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Report: Usage of more OTC medicines could save NHS £1.7 billion annually


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Approximately 25 million GP appointments and 5 million A&E visits are utilised each year for self-treatable illnesses. If these individuals chose to self-treat using over-the-counter (OTC) medications, the potential savings for NHS could amount to at least £1.7 billion annually, according to a research commissioned by Proprietary Association of Great Britain.

The study, conducted by analysts at Frontier Economics, revealed that embracing self-care could bring an additional economic benefit of £350 million annually, as employees would avoid unnecessary time off from work for medical appointments.

Apart from the savings resulting from the increased OTC medicine use, the report emphasises the potential benefits of reclassifying more prescription-only medications (POMs). A mere 5 per cent reduction in NHS prescribing levels and spending could lead to an annual cost-saving of £1.4 billion, encompassing both prescription costs and GP appointments, it said.

“This substantial amount could greatly alleviate financial pressures on the NHS and offer essential resources for recruiting and training much-needed healthcare professionals.”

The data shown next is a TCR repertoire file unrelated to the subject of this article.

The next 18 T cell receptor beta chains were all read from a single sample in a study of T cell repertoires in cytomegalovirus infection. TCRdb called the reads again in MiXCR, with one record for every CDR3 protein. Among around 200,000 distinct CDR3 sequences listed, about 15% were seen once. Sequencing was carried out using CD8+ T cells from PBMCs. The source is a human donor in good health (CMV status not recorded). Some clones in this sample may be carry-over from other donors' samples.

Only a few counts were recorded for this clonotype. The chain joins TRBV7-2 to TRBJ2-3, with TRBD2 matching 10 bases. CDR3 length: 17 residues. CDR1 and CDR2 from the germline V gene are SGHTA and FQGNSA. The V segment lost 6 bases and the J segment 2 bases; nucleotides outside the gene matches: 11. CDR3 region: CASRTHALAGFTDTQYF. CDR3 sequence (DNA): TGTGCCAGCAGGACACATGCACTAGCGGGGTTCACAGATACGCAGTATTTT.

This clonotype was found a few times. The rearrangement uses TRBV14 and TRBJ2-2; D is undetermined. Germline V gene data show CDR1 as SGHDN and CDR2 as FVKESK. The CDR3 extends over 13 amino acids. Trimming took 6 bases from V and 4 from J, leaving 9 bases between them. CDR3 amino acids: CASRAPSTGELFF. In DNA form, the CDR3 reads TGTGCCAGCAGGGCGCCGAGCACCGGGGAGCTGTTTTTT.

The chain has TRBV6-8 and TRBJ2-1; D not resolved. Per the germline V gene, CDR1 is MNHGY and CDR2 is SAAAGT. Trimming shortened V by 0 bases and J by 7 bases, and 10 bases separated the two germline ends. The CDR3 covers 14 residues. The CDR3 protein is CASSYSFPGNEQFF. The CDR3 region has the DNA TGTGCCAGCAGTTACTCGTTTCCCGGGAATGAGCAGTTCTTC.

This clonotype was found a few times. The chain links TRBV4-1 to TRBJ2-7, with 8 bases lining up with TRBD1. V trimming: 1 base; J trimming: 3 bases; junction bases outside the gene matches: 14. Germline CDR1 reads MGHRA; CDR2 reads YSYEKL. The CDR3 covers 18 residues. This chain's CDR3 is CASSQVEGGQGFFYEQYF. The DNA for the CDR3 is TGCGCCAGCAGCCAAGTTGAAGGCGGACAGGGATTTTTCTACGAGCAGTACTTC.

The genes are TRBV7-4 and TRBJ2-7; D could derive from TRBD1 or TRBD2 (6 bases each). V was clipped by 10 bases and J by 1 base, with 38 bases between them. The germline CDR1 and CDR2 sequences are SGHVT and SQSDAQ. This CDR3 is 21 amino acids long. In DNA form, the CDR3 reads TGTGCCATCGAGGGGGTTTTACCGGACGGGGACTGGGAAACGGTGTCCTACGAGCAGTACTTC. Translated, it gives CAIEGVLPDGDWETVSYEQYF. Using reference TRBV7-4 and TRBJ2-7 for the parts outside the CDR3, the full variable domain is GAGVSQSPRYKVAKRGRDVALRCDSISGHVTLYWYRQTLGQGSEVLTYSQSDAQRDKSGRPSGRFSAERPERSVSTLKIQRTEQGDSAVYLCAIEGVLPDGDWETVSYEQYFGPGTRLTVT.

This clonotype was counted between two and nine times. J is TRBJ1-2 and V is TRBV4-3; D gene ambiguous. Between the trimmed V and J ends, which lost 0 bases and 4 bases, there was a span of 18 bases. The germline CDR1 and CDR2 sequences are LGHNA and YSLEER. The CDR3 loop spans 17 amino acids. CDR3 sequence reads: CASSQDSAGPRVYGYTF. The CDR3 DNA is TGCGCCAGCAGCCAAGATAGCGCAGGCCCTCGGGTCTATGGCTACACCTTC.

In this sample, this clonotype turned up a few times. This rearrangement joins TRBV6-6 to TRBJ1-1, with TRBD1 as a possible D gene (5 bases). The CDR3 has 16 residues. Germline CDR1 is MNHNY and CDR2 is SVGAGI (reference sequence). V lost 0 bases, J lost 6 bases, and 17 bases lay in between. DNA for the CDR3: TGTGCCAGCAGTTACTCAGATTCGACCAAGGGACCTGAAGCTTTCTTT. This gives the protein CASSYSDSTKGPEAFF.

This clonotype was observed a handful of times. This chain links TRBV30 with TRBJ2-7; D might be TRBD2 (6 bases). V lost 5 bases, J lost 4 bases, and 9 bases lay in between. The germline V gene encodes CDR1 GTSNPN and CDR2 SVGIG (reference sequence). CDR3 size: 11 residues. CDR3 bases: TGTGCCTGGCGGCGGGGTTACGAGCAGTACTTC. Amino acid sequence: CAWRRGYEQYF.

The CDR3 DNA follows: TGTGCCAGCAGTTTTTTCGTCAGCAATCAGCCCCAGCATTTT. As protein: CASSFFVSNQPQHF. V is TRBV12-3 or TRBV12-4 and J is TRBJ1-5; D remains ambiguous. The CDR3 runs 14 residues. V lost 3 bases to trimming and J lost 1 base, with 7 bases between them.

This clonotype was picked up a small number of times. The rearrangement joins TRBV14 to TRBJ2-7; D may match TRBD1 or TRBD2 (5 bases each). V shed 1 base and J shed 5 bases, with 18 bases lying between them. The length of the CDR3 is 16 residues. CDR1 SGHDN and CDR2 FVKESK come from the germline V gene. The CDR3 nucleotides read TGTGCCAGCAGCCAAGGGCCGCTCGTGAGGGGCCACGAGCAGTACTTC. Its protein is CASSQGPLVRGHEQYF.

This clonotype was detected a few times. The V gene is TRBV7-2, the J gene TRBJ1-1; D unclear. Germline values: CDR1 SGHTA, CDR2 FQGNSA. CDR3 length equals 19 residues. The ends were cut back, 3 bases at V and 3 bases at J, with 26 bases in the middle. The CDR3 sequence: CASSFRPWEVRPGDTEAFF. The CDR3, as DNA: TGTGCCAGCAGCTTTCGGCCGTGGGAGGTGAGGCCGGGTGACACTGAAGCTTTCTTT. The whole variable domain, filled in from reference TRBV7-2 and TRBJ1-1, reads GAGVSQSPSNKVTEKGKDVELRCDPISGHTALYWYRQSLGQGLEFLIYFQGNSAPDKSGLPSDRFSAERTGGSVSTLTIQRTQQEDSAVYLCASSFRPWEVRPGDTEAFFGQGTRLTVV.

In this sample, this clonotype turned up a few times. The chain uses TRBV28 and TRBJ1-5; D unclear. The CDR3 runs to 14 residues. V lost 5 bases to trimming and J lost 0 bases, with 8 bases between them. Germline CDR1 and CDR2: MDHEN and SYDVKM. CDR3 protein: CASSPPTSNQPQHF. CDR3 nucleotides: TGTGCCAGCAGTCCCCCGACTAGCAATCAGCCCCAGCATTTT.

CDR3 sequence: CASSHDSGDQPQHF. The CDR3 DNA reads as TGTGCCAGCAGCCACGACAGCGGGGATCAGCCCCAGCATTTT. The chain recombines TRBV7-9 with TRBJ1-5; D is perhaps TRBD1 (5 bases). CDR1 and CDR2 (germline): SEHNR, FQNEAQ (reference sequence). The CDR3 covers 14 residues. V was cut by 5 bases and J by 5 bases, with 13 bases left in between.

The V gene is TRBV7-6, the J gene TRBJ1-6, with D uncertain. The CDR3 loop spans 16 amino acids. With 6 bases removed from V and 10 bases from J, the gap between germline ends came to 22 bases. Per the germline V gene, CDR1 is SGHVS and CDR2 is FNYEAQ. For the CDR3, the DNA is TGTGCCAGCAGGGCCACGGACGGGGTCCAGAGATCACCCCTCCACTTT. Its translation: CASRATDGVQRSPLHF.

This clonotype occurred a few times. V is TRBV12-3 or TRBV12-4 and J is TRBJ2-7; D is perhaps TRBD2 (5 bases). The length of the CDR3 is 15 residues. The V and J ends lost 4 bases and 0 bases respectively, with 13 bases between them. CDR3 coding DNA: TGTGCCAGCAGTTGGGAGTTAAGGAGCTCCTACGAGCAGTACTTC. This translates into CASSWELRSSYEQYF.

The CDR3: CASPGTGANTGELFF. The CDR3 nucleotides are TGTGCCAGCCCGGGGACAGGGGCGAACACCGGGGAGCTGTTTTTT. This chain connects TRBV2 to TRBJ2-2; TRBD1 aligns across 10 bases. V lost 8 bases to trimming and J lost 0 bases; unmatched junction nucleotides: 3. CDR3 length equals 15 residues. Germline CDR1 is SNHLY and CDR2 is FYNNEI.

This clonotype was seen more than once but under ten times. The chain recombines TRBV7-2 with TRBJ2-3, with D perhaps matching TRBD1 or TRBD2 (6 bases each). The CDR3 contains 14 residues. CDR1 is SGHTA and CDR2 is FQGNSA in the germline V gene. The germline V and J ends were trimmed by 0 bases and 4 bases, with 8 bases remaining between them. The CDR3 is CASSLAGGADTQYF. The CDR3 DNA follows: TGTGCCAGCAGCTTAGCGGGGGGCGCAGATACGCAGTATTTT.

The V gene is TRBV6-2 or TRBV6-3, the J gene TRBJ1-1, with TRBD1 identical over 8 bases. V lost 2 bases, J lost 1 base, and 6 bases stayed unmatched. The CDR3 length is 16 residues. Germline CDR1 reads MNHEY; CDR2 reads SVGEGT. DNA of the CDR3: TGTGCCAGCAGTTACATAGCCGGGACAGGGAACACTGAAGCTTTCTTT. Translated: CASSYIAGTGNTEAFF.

PAGB, the representative body for OTC medication manufacturers, emphasises the significance of promoting self-care for common ailments and minor injuries.

“Around 92 per cent of the UK population, that’s 61 million people, use OTCs each year to treat self-treatable conditions, saving the NHS vast sums of money and resource,” said Michelle Riddalls, CEO of PAGB. “We know that the NHS is struggling and as this report clearly demonstrates, if policymakers were to truly embrace the opportunities presented by self-care, the NHS could save an additional £3.1 billion. These vast sums could be saved through greater use of existing OTCs (£1.7 billion) combined with further reclassification of prescription-only medicines (£1.4 billion).”

The report underscores the economic and social advantages of OTC medicines. “With an impressive £8.40 return for every £1 spent on OTCs, the ‘well-being savings’ total a substantial £14.9 billion annually.”

According to the report, these savings stem from avoided work absence, totalling £18 billion and £6.4 billion in NHS prescription and appointment cost savings, respectively. “Additionally, consumers enjoy an estimated £15 billion ‘quality of life benefit’ each year, demonstrating the positive impact of self-care and OTC medicine use on overall well-being.”

However, the report acknowledges that the extent of this increase depends on various factors, including demand, unit costs, patient willingness to switch from prescriptions, and changes in prescribing practices.

In 2022, PAGB members manufactured approximately £4.3 billion worth of OTCs in the UK and exported £2.8 billion worth of OTCs worldwide.

Meanwhile, a recent report by Tony Blair Institute proposes facilitating healthcare provision in pharmacies and other spaces to bring services closer to patients and reduce demands on general practice. The paper ‘Modern and Sustainable NHS Providing Accessible and Personalised Care for All’ outlines six areas for reform, aiming to transform the future of the NHS and improve patient care.


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